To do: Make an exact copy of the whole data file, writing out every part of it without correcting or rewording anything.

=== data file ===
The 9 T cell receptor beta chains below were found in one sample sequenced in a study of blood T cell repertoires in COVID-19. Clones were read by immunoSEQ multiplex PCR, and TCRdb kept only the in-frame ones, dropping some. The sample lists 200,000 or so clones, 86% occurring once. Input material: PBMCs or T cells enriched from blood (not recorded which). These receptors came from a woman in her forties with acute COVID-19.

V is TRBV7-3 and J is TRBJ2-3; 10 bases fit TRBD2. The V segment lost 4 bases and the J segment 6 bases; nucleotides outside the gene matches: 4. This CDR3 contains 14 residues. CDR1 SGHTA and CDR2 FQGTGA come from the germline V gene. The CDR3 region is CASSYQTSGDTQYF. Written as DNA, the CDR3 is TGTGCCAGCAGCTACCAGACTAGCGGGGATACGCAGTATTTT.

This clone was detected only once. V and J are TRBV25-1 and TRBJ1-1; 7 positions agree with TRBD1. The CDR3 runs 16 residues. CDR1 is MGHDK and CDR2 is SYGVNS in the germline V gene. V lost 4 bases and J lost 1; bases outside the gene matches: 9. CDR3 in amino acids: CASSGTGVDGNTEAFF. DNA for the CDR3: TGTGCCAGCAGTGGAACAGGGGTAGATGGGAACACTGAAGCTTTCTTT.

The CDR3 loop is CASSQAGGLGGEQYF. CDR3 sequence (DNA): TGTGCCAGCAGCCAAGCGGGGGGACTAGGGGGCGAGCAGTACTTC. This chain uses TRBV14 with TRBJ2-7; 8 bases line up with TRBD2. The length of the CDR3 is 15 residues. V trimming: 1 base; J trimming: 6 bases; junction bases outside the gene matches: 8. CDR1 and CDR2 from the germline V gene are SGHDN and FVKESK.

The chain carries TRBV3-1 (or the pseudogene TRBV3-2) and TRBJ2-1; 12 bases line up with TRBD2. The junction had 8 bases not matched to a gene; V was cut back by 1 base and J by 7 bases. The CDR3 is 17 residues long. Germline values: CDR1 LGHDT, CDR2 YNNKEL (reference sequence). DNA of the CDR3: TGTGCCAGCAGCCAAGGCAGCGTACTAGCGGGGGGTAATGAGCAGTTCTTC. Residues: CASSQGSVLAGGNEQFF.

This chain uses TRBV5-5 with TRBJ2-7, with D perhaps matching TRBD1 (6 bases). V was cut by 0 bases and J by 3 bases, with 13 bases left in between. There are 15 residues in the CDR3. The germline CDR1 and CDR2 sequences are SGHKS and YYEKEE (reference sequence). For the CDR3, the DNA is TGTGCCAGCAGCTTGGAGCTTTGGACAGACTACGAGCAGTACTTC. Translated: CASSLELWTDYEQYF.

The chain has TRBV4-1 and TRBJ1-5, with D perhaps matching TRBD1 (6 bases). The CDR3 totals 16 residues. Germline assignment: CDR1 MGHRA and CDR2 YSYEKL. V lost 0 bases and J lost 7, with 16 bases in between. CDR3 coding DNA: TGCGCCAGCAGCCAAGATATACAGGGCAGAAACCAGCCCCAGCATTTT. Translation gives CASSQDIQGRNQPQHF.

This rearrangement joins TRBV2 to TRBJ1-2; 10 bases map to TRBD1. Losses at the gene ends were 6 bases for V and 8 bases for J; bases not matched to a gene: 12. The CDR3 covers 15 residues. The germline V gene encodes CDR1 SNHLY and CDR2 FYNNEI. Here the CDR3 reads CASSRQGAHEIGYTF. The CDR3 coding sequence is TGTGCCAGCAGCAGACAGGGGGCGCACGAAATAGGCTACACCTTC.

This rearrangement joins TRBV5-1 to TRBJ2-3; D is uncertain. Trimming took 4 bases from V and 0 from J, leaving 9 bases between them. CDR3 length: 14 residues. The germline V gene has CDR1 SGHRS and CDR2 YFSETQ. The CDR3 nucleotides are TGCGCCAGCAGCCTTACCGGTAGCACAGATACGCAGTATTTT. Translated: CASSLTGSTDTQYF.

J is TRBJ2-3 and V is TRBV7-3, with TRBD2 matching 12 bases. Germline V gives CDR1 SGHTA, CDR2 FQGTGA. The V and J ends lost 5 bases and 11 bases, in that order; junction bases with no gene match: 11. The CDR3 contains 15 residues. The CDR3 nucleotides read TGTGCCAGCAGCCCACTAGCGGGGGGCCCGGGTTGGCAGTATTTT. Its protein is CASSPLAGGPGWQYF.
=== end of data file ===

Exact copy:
The 9 T cell receptor beta chains below were found in one sample sequenced in a study of blood T cell repertoires in COVID-19. Clones were read by immunoSEQ multiplex PCR, and TCRdb kept only the in-frame ones, dropping some. The sample lists 200,000 or so clones, 86% occurring once. Input material: PBMCs or T cells enriched from blood (not recorded which). These receptors came from a woman in her forties with acute COVID-19.

V is TRBV7-3 and J is TRBJ2-3; 10 bases fit TRBD2. The V segment lost 4 bases and the J segment 6 bases; nucleotides outside the gene matches: 4. This CDR3 contains 14 residues. CDR1 SGHTA and CDR2 FQGTGA come from the germline V gene. The CDR3 region is CASSYQTSGDTQYF. Written as DNA, the CDR3 is TGTGCCAGCAGCTACCAGACTAGCGGGGATACGCAGTATTTT.

This clone was detected only once. V and J are TRBV25-1 and TRBJ1-1; 7 positions agree with TRBD1. The CDR3 runs 16 residues. CDR1 is MGHDK and CDR2 is SYGVNS in the germline V gene. V lost 4 bases and J lost 1; bases outside the gene matches: 9. CDR3 in amino acids: CASSGTGVDGNTEAFF. DNA for the CDR3: TGTGCCAGCAGTGGAACAGGGGTAGATGGGAACACTGAAGCTTTCTTT.

The CDR3 loop is CASSQAGGLGGEQYF. CDR3 sequence (DNA): TGTGCCAGCAGCCAAGCGGGGGGACTAGGGGGCGAGCAGTACTTC. This chain uses TRBV14 with TRBJ2-7; 8 bases line up with TRBD2. The length of the CDR3 is 15 residues. V trimming: 1 base; J trimming: 6 bases; junction bases outside the gene matches: 8. CDR1 and CDR2 from the germline V gene are SGHDN and FVKESK.

The chain carries TRBV3-1 (or the pseudogene TRBV3-2) and TRBJ2-1; 12 bases line up with TRBD2. The junction had 8 bases not matched to a gene; V was cut back by 1 base and J by 7 bases. The CDR3 is 17 residues long. Germline values: CDR1 LGHDT, CDR2 YNNKEL (reference sequence). DNA of the CDR3: TGTGCCAGCAGCCAAGGCAGCGTACTAGCGGGGGGTAATGAGCAGTTCTTC. Residues: CASSQGSVLAGGNEQFF.

This chain uses TRBV5-5 with TRBJ2-7, with D perhaps matching TRBD1 (6 bases). V was cut by 0 bases and J by 3 bases, with 13 bases left in between. There are 15 residues in the CDR3. The germline CDR1 and CDR2 sequences are SGHKS and YYEKEE (reference sequence). For the CDR3, the DNA is TGTGCCAGCAGCTTGGAGCTTTGGACAGACTACGAGCAGTACTTC. Translated: CASSLELWTDYEQYF.

The chain has TRBV4-1 and TRBJ1-5, with D perhaps matching TRBD1 (6 bases). The CDR3 totals 16 residues. Germline assignment: CDR1 MGHRA and CDR2 YSYEKL. V lost 0 bases and J lost 7, with 16 bases in between. CDR3 coding DNA: TGCGCCAGCAGCCAAGATATACAGGGCAGAAACCAGCCCCAGCATTTT. Translation gives CASSQDIQGRNQPQHF.

This rearrangement joins TRBV2 to TRBJ1-2; 10 bases map to TRBD1. Losses at the gene ends were 6 bases for V and 8 bases for J; bases not matched to a gene: 12. The CDR3 covers 15 residues. The germline V gene encodes CDR1 SNHLY and CDR2 FYNNEI. Here the CDR3 reads CASSRQGAHEIGYTF. The CDR3 coding sequence is TGTGCCAGCAGCAGACAGGGGGCGCACGAAATAGGCTACACCTTC.

This rearrangement joins TRBV5-1 to TRBJ2-3; D is uncertain. Trimming took 4 bases from V and 0 from J, leaving 9 bases between them. CDR3 length: 14 residues. The germline V gene has CDR1 SGHRS and CDR2 YFSETQ. The CDR3 nucleotides are TGCGCCAGCAGCCTTACCGGTAGCACAGATACGCAGTATTTT. Translated: CASSLTGSTDTQYF.

J is TRBJ2-3 and V is TRBV7-3, with TRBD2 matching 12 bases. Germline V gives CDR1 SGHTA, CDR2 FQGTGA. The V and J ends lost 5 bases and 11 bases, in that order; junction bases with no gene match: 11. The CDR3 contains 15 residues. The CDR3 nucleotides read TGTGCCAGCAGCCCACTAGCGGGGGGCCCGGGTTGGCAGTATTTT. Its protein is CASSPLAGGPGWQYF.